A A A

Learn to build an anaerobic digester: ‘Build a Micro AD weekend’

By Charlotte Johnson, on 15 October 2015

The third ‘Build a Micro AD weekend’ (3rd & 4th October)

Last weekend we had another sunny couple of days working on the project. Our engineer, Guy, delivered the digestor and prefeed tanks and the focus for the weekend was to finish the housing for the tanks, and to design the internal layout for all the systems that will be housed in the shipping container and make up the anaerobic digestor.

Image: inspecting the digestor. A number of windows have been added to the tank to allow for inspection even when the unit is up and running

Image: inspecting the digestor. A number of windows have been added to the tank to allow for inspection even when the unit is up and running

There are a number separate closed systems to build for the unit:

a water system: The food waste is mashed up before being added, but also needs to be diluted with water to ensure it’s the right consistency for the digestor. We also need water to wash up. This means we need to have a rain harvesting system, water storage system and tanks.

a heating system; the digester and prefeed tanks need to be kept warm (approx. 35°C), to enable the food waste to break down and release the biogas.

a biogas system: the gas produced needs to be collected. It can be used in a boiler for the system’s own heating system, used a polytunnel on site to extend the growing season, or in a gas burning hob to create a mini kitchen / café.

an electricity system: We need electricity for the pumps, and to monitor the system. We’ll be using solar PV cells to generate the electricity and have some batteries to store it. [more detail on the electricity network?]

All of these systems have to be fitted in or on the shipping container.

Image: modifying the housing for the digestor tank (credit: Volunteer, Lawrence Mohammed)

Image: modifying the housing for the digestor tank (credit: Volunteer, Lawrence Mohammed)

Tasks for the weekend’s build:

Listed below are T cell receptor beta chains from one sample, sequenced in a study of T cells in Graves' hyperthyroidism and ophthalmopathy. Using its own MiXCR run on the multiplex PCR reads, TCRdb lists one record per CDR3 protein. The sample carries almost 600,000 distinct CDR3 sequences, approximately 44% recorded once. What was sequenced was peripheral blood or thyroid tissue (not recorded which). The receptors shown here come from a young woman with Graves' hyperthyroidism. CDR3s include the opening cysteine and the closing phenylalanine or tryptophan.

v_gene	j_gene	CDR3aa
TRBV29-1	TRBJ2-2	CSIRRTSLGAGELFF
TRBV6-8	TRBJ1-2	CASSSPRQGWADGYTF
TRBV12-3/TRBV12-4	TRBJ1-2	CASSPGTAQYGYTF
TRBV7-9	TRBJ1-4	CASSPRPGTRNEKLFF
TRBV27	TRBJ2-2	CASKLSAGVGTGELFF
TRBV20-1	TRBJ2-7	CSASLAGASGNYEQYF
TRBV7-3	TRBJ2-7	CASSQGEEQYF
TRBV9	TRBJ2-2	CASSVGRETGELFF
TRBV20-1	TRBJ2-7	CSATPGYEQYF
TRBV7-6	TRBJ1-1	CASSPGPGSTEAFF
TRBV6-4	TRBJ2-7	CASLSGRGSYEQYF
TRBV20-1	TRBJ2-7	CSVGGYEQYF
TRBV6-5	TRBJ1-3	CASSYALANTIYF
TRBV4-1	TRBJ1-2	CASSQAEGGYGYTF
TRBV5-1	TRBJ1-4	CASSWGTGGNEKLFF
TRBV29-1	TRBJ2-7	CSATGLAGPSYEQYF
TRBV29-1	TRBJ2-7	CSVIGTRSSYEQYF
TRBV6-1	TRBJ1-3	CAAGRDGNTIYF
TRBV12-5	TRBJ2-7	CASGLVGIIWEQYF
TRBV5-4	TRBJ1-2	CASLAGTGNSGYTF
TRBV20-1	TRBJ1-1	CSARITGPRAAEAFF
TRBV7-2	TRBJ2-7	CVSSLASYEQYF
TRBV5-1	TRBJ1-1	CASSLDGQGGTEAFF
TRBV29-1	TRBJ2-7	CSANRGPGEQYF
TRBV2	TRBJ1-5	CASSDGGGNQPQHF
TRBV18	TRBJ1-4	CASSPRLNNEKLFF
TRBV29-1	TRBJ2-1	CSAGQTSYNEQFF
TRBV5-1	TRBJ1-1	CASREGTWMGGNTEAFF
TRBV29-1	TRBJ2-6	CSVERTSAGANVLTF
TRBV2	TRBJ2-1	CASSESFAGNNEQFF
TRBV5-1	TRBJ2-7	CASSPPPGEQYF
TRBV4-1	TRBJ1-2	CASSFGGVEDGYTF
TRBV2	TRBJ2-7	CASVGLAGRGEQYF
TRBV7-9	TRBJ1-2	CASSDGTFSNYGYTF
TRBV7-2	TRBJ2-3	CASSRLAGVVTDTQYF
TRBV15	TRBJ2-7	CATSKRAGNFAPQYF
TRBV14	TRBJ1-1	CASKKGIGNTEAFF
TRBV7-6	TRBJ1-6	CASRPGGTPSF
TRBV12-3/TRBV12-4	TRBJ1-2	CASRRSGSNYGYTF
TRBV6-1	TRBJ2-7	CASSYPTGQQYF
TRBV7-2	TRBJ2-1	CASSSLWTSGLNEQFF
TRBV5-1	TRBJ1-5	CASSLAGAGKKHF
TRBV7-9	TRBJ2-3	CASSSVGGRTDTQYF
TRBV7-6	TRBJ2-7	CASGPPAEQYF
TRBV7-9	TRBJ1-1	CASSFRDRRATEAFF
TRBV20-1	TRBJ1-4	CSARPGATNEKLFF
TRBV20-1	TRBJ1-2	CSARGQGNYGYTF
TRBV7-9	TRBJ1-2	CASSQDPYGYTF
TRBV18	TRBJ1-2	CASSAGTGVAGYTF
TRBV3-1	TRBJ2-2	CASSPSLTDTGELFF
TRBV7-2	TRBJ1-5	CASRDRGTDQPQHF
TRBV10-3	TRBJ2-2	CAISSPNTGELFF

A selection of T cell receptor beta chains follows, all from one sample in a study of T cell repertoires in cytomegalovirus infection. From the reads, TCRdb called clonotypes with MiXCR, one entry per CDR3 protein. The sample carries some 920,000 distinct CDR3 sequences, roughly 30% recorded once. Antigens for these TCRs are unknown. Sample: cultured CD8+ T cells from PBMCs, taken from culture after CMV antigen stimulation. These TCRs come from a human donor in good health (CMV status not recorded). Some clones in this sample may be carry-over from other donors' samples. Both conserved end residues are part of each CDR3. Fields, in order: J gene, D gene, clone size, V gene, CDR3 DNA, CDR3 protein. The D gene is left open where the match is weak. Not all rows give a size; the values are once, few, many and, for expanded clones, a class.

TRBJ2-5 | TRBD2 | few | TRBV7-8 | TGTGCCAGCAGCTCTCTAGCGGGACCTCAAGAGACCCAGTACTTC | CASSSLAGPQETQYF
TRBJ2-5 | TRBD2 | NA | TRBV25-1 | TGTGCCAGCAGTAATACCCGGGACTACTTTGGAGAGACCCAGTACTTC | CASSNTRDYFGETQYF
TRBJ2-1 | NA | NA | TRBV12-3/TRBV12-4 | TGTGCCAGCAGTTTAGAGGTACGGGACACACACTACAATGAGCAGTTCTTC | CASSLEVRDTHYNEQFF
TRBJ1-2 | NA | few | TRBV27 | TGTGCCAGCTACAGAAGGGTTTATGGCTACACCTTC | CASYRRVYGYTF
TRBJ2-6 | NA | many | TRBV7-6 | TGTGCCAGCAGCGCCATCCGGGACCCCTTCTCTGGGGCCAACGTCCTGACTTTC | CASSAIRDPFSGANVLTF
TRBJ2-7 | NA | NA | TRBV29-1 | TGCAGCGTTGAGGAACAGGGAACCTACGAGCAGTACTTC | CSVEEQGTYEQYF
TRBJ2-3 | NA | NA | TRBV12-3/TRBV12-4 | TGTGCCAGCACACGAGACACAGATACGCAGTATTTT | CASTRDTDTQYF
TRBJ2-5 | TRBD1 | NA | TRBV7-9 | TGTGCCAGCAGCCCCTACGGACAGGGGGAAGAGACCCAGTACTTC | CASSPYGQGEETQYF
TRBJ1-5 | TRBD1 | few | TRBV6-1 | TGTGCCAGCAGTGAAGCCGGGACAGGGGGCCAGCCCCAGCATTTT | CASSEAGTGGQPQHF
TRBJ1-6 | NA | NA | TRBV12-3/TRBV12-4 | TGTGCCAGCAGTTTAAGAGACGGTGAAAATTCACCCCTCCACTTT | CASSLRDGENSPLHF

A key focus was to make sure all the different systems can fit inside the shipper container. In the previous build weekend we had constructed the framed, wipe clean flooring that the tanks will stand on. We’d also built the housing for the tanks. This weekend we had to finish these off, insulate them, create the connections allowing the waste, water, gas, heat to flow between the different parts of the system and design in the access routes to feed, monitor and clean the system.

We worked in pairs or teams on a range of tasks, including:

  • Salvaging timber (disassembling old fencing, removing staples)
  • Insulating the digestor and pre feed tank
  • Modifying the digestor tank
  • Designing a separate macerating unit for the food waste
  • Preparing the plumbing fittings for the prefeed tank


Images: salvaging timber, sawing new lengths for tank frames.Images: salvaging timber, sawing new lengths for tank frames.

The Group:

We had a mixed group of about 15 volunteers coming from all over London and with different interests. Some people were just looking for a fun activity to get involved with on a sunny day, others were specifically interested in learning about using food waste to generate energy, with plans to build their own units in the future. Others wanted to share their skills from engineering, product design, hacking and architecture to help build this ground-up demonstration of a small-scale circular economy.

Image: Marwa and Juan work on the plumbing for the blue prefeed tank. Behind, the others contemplate moving the digestor into it’s insulated housing.

The aim is for these weekends to be about getting to know people, getting to know the process, but also find opportunities to develop the project.

We are looking for local E20 volunteers who would be interested in being part of the management team with us to help run our circular economy.  We will need to start a food waste collection service and fertiliser distribution network. We have a number of local cafes and growing groups interested in providing waste, and in taking fertiliser.

We have space to open a micro café on site and are looking for people who would be keen to pilot it. The digestor will generate gas for cooking on the site.

Next weekend (17th – 18th October)

Click here to read more about the Urban Wick project and upcoming events


 Dr Charlotte Johnson is a Research Associate at the UCL Institute for Sustainable Resources